Islamic Finance in Italy: a €4.5 bln potential
The MPS Research Area analyses the prospects for development of Islamic financing in Italy. A potential funding of € 4.5 bln is assumed for 2015, with an estimated resident Muslim population of 1.3 mln. The United Kingdom sets the example.
Siena,19 October 2009 – Will Islamic Banking be a new engine for Italian finance? With a growing resident Muslim population in Europe and a progressive integration of Islamic workers and businesses in the European economy, Islamic Banking is turning into a potential booster for the financial system. The Research Area of Banca Monte dei Paschi has analysed the potential development of Islamic finance in Italy and assumes that potential funding may amount to € 4.5 bln in 2015, with resident Muslim population totalling approximately 1.3 mln. Against this background, the case of the United Kingdom is a model likely to be replicated in other countries of the Union.
The recent integration of Muslim communities in Europe's socio-economic fabric and the sustained growth in size of the Islamic financial market are drawing the attention of the financial world to the strong potential for development of Islamic finance, i.e. that set of financial (banking and non-banking) practices and activities that are consistent with the principles of Islamic law (Shari’a). Even though the Islamic financial market accounts for only 1% of the world's financial assets, its annual asset growth rate is 10 to 15% and, over the last five years, Islamic retail banking has recorded an average annual increase in revenues of 44%.
The scope of application of Islamic financial agreements is expanding, as well. It is in fact because of the rapid expansion of demand for these products, that a wide range of financial instruments are being developed which are specifically designed to comply with Sharia precepts: among these products, an important role is played by the Sukuks (financial certificates) which hit $ 100 bln at the end of 2008.
The distinctive features of both Islamic retail products and financial instruments include the presence of various forms of risk participation in lending and funding, the trust relationship that underlies the agreements, the ban on interest, uncertainty, speculation and immoral activities.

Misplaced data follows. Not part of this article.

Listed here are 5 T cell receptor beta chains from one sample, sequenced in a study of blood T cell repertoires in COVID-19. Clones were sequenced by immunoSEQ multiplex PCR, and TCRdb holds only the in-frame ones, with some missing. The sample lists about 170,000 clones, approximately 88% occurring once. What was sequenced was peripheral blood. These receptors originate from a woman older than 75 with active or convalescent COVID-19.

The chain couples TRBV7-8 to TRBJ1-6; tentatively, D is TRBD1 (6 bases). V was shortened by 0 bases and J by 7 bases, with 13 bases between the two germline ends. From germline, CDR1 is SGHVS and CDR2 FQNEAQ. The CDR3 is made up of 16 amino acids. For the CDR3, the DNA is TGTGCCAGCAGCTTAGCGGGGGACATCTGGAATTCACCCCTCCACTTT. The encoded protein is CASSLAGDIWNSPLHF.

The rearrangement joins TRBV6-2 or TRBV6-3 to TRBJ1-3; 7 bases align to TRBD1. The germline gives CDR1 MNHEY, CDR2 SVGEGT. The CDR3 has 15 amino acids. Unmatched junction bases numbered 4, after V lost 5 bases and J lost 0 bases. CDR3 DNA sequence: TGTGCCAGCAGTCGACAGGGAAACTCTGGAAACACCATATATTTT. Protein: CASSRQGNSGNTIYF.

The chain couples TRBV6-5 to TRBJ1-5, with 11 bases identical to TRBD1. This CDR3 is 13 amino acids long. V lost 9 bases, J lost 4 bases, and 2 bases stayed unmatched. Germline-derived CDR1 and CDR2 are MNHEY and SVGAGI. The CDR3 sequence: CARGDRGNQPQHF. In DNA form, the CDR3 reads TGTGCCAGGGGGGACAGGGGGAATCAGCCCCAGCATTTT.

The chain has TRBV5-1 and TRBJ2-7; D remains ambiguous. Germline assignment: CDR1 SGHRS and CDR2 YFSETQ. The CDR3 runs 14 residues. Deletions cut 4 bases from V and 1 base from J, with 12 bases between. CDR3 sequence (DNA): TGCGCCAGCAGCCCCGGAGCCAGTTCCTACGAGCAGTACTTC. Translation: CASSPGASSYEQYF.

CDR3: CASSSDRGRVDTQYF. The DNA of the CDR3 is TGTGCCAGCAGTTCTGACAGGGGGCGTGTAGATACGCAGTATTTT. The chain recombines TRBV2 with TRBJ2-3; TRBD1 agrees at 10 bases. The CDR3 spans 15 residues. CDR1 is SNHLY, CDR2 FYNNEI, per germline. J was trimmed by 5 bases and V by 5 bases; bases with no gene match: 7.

In particular, loan agreements include Musharaka and Murabaha financing facilities. Musharaka partnerships are similar to the Joint Ventures of conventional finance and are used to finance long-term projects. Based on this type of agreement, the Bank finances the entrepreneur's project and both the Bank and the businessman participate in its profits or losses.
Murabaha is instead one of the most popular financing instruments (accounting for approximately 75% of the total) and consists in a contract whereby the Bank purchases goods not in its own name but on behalf of the client and then sells them to the client at a higher, previously agreed cost. Payment of such price may be on an instalment or deferred basis.
ùThe study conducted by the BMPS Research Area provides an analysis of Islamic finance starting from a demographic survey of the Muslim population in Europe to conclude with the prospects for development of Islamic finance in Italy.
The total Muslim population in Western Europe exceeds 13 mln, including approx. 830,000 living in Italy. Muslim immigrants are a very important, growing market segment, currently served by 26 Islamic and conventional banks (with either regular branches or "Islamic windows") in Europe, 19 of which located in the United Kingdom and no one based in Italy yet.
It is noted that the first bank operating in accordance with Sharia principles in the UK reported over 40,000 clients and £ 153 mln worth of funding in 2008 (at 4 years from opening).
On the basis of data concerning the growth of well-established Islamic banks in the UK, the Research Area study estimates the growth potential of Islamic finance in Italy. According to the Italian Institute for Statistics (Istat), Islamic clients may grow to 1.3 mln in 2015 and, with the opening of Islamic branches or Islamic windows, a potential funding of approximately € 4,500 mln and revenues for more than 150 mln may be generated in the Italian banking system. Even though the spread of Islamic finance in Italy is still delayed by a tax and regulatory framework that is not yet fully implemented, figures are therefore indicative of its potential development in the future.